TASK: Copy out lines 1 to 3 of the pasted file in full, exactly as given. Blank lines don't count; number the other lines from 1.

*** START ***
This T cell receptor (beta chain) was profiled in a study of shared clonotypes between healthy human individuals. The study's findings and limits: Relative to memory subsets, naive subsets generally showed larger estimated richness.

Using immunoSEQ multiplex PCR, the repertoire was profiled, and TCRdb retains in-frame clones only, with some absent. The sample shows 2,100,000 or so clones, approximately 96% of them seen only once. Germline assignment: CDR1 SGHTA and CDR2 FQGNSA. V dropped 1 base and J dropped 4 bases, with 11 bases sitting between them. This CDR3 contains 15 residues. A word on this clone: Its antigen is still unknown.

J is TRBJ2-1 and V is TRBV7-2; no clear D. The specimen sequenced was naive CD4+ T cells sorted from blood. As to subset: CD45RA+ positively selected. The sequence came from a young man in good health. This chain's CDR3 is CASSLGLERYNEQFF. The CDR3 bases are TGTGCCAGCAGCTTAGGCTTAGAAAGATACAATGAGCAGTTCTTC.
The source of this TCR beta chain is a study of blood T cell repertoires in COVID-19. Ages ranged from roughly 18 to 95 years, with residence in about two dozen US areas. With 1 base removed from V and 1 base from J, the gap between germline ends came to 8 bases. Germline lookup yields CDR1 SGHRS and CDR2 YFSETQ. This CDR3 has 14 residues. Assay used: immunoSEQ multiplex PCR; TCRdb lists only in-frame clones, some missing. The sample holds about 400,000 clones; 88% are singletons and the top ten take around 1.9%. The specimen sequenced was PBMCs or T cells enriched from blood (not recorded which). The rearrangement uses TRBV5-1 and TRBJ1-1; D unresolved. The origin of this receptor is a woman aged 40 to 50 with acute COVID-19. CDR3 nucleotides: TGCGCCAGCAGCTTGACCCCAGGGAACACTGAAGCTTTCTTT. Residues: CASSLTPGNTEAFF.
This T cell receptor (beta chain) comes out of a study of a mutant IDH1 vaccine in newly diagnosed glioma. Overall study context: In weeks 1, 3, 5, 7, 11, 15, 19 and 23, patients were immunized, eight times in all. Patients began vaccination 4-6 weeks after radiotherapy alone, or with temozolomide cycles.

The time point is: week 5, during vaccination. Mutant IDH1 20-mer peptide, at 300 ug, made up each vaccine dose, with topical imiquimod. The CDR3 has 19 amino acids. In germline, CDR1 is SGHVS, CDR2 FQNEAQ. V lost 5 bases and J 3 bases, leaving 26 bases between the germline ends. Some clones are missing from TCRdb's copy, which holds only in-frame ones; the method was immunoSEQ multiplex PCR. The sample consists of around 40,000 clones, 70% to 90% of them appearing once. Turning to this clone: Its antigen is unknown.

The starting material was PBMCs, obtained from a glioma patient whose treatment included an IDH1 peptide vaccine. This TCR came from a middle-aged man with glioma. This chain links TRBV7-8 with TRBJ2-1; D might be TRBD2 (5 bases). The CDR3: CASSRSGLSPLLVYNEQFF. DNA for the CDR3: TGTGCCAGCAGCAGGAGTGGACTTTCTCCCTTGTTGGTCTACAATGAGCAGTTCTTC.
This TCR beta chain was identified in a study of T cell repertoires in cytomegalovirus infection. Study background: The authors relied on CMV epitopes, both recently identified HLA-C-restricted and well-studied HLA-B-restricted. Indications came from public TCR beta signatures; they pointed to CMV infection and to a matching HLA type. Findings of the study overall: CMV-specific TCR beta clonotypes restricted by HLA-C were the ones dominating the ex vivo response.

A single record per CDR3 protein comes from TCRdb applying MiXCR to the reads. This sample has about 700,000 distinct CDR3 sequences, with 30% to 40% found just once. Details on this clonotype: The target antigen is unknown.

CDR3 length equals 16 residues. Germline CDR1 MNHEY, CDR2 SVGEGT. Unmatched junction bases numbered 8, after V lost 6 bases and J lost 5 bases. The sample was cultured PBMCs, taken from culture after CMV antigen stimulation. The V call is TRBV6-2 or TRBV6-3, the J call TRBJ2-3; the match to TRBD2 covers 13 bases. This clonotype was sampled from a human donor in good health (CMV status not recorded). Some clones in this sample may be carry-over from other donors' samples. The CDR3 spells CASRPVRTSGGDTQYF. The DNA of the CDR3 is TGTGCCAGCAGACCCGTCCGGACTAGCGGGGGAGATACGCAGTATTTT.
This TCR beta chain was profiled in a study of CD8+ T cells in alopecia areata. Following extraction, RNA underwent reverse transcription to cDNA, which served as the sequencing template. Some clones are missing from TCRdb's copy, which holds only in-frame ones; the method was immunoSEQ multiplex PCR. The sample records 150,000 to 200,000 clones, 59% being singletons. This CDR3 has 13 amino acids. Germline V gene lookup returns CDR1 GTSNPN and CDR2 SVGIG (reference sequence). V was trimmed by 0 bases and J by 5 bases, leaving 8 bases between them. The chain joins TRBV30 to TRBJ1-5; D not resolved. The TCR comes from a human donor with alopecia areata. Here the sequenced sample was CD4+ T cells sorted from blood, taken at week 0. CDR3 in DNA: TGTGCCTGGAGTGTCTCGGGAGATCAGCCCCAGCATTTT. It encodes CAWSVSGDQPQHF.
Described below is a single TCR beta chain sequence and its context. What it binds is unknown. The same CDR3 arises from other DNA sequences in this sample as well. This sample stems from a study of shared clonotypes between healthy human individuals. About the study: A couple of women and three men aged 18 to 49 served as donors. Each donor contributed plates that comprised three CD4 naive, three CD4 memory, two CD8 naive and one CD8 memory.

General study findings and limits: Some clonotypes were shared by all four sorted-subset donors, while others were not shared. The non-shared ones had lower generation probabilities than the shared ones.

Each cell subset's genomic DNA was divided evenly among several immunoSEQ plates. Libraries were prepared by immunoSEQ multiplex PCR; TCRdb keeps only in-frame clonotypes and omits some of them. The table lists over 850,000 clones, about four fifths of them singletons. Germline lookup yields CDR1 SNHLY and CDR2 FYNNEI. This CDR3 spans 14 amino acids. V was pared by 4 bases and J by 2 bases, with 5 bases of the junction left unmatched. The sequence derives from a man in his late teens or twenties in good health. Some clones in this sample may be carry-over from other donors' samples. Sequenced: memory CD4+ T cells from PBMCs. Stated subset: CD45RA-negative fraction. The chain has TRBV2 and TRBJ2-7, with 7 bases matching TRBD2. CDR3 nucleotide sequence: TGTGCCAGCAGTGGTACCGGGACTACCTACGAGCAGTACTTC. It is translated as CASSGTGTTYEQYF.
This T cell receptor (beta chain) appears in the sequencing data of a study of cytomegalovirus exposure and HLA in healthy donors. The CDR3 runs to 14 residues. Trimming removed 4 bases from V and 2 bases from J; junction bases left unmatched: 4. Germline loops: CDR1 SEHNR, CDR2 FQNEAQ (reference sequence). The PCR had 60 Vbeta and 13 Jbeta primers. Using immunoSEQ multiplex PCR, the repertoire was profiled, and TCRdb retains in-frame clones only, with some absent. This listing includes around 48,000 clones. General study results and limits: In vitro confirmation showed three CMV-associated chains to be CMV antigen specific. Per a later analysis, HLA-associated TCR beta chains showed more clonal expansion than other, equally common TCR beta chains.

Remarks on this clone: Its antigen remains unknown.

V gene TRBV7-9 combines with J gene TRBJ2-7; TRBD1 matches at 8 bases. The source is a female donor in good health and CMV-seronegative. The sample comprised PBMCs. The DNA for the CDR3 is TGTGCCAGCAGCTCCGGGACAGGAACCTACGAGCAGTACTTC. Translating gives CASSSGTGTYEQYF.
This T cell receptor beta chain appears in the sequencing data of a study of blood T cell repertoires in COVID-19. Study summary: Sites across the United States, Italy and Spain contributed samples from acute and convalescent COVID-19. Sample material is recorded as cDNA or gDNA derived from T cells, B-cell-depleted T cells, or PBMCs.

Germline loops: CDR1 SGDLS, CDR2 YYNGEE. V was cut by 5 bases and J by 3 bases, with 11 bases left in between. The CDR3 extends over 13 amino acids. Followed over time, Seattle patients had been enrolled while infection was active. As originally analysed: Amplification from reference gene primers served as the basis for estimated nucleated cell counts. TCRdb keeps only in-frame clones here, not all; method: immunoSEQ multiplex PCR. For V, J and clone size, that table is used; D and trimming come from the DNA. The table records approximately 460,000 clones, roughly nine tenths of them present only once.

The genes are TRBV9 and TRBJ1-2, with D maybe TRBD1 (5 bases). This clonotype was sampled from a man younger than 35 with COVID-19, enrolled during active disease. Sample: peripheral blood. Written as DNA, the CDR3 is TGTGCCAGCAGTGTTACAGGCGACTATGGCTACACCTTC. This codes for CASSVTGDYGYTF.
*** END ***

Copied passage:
This T cell receptor (beta chain) was profiled in a study of shared clonotypes between healthy human individuals. The study's findings and limits: Relative to memory subsets, naive subsets generally showed larger estimated richness.

Using immunoSEQ multiplex PCR, the repertoire was profiled, and TCRdb retains in-frame clones only, with some absent. The sample shows 2,100,000 or so clones, approximately 96% of them seen only once. Germline assignment: CDR1 SGHTA and CDR2 FQGNSA. V dropped 1 base and J dropped 4 bases, with 11 bases sitting between them. This CDR3 contains 15 residues. A word on this clone: Its antigen is still unknown.

J is TRBJ2-1 and V is TRBV7-2; no clear D. The specimen sequenced was naive CD4+ T cells sorted from blood. As to subset: CD45RA+ positively selected. The sequence came from a young man in good health. This chain's CDR3 is CASSLGLERYNEQFF. The CDR3 bases are TGTGCCAGCAGCTTAGGCTTAGAAAGATACAATGAGCAGTTCTTC.